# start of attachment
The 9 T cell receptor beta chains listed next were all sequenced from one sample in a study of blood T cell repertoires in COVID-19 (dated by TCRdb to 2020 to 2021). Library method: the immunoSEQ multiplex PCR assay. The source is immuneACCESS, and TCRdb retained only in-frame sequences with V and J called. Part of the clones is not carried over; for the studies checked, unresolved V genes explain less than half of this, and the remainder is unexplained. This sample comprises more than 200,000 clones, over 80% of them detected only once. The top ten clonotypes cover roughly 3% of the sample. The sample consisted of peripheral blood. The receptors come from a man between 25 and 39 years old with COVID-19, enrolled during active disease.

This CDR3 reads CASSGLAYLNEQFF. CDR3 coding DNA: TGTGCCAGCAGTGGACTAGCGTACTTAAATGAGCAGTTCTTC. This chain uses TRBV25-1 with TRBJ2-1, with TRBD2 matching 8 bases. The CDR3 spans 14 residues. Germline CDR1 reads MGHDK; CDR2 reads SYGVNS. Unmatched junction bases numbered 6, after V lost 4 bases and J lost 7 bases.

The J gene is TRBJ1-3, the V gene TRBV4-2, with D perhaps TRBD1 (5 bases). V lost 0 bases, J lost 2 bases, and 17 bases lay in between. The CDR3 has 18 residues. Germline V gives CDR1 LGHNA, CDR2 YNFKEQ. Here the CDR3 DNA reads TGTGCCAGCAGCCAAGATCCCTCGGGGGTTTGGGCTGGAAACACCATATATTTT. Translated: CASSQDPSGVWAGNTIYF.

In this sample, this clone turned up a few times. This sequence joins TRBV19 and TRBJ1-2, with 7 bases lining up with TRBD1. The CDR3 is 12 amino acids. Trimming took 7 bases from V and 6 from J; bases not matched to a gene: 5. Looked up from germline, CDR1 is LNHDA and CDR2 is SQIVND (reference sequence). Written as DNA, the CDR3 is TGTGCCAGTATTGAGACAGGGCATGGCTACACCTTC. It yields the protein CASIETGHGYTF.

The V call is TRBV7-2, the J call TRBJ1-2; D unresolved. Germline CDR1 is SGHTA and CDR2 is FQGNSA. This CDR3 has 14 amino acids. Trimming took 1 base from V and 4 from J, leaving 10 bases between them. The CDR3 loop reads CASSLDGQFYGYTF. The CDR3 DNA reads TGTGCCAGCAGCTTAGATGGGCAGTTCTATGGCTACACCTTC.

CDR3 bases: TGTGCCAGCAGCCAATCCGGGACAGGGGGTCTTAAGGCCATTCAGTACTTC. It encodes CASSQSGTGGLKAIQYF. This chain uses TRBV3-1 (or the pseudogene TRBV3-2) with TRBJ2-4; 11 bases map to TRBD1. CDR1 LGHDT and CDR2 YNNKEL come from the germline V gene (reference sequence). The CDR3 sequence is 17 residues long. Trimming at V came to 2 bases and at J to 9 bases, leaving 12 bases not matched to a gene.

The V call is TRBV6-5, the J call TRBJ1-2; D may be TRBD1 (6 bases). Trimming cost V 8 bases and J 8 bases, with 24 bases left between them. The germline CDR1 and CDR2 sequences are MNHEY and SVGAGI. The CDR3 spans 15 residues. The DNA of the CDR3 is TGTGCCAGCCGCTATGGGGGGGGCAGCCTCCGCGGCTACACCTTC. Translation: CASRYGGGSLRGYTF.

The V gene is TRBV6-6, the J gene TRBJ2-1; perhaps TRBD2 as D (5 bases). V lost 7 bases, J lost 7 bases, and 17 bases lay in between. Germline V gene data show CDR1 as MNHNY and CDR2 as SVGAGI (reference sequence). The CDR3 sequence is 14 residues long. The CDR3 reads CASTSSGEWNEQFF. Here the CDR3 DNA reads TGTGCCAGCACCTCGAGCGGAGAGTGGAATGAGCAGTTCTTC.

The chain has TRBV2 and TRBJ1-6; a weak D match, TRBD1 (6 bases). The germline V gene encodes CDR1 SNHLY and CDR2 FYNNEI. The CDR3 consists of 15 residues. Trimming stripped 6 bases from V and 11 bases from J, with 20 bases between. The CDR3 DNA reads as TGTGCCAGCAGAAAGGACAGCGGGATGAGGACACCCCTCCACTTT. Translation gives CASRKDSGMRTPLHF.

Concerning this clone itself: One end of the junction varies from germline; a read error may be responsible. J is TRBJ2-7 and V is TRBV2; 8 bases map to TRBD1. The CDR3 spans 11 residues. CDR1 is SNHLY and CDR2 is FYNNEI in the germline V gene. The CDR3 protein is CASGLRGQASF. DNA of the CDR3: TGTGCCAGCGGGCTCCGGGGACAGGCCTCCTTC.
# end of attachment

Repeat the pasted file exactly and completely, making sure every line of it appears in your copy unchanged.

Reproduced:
The 9 T cell receptor beta chains listed next were all sequenced from one sample in a study of blood T cell repertoires in COVID-19 (dated by TCRdb to 2020 to 2021). Library method: the immunoSEQ multiplex PCR assay. The source is immuneACCESS, and TCRdb retained only in-frame sequences with V and J called. Part of the clones is not carried over; for the studies checked, unresolved V genes explain less than half of this, and the remainder is unexplained. This sample comprises more than 200,000 clones, over 80% of them detected only once. The top ten clonotypes cover roughly 3% of the sample. The sample consisted of peripheral blood. The receptors come from a man between 25 and 39 years old with COVID-19, enrolled during active disease.

This CDR3 reads CASSGLAYLNEQFF. CDR3 coding DNA: TGTGCCAGCAGTGGACTAGCGTACTTAAATGAGCAGTTCTTC. This chain uses TRBV25-1 with TRBJ2-1, with TRBD2 matching 8 bases. The CDR3 spans 14 residues. Germline CDR1 reads MGHDK; CDR2 reads SYGVNS. Unmatched junction bases numbered 6, after V lost 4 bases and J lost 7 bases.

The J gene is TRBJ1-3, the V gene TRBV4-2, with D perhaps TRBD1 (5 bases). V lost 0 bases, J lost 2 bases, and 17 bases lay in between. The CDR3 has 18 residues. Germline V gives CDR1 LGHNA, CDR2 YNFKEQ. Here the CDR3 DNA reads TGTGCCAGCAGCCAAGATCCCTCGGGGGTTTGGGCTGGAAACACCATATATTTT. Translated: CASSQDPSGVWAGNTIYF.

In this sample, this clone turned up a few times. This sequence joins TRBV19 and TRBJ1-2, with 7 bases lining up with TRBD1. The CDR3 is 12 amino acids. Trimming took 7 bases from V and 6 from J; bases not matched to a gene: 5. Looked up from germline, CDR1 is LNHDA and CDR2 is SQIVND (reference sequence). Written as DNA, the CDR3 is TGTGCCAGTATTGAGACAGGGCATGGCTACACCTTC. It yields the protein CASIETGHGYTF.

The V call is TRBV7-2, the J call TRBJ1-2; D unresolved. Germline CDR1 is SGHTA and CDR2 is FQGNSA. This CDR3 has 14 amino acids. Trimming took 1 base from V and 4 from J, leaving 10 bases between them. The CDR3 loop reads CASSLDGQFYGYTF. The CDR3 DNA reads TGTGCCAGCAGCTTAGATGGGCAGTTCTATGGCTACACCTTC.

CDR3 bases: TGTGCCAGCAGCCAATCCGGGACAGGGGGTCTTAAGGCCATTCAGTACTTC. It encodes CASSQSGTGGLKAIQYF. This chain uses TRBV3-1 (or the pseudogene TRBV3-2) with TRBJ2-4; 11 bases map to TRBD1. CDR1 LGHDT and CDR2 YNNKEL come from the germline V gene (reference sequence). The CDR3 sequence is 17 residues long. Trimming at V came to 2 bases and at J to 9 bases, leaving 12 bases not matched to a gene.

The V call is TRBV6-5, the J call TRBJ1-2; D may be TRBD1 (6 bases). Trimming cost V 8 bases and J 8 bases, with 24 bases left between them. The germline CDR1 and CDR2 sequences are MNHEY and SVGAGI. The CDR3 spans 15 residues. The DNA of the CDR3 is TGTGCCAGCCGCTATGGGGGGGGCAGCCTCCGCGGCTACACCTTC. Translation: CASRYGGGSLRGYTF.

The V gene is TRBV6-6, the J gene TRBJ2-1; perhaps TRBD2 as D (5 bases). V lost 7 bases, J lost 7 bases, and 17 bases lay in between. Germline V gene data show CDR1 as MNHNY and CDR2 as SVGAGI (reference sequence). The CDR3 sequence is 14 residues long. The CDR3 reads CASTSSGEWNEQFF. Here the CDR3 DNA reads TGTGCCAGCACCTCGAGCGGAGAGTGGAATGAGCAGTTCTTC.

The chain has TRBV2 and TRBJ1-6; a weak D match, TRBD1 (6 bases). The germline V gene encodes CDR1 SNHLY and CDR2 FYNNEI. The CDR3 consists of 15 residues. Trimming stripped 6 bases from V and 11 bases from J, with 20 bases between. The CDR3 DNA reads as TGTGCCAGCAGAAAGGACAGCGGGATGAGGACACCCCTCCACTTT. Translation gives CASRKDSGMRTPLHF.

Concerning this clone itself: One end of the junction varies from germline; a read error may be responsible. J is TRBJ2-7 and V is TRBV2; 8 bases map to TRBD1. The CDR3 spans 11 residues. CDR1 is SNHLY and CDR2 is FYNNEI in the germline V gene. The CDR3 protein is CASGLRGQASF. DNA of the CDR3: TGTGCCAGCGGGCTCCGGGGACAGGCCTCCTTC.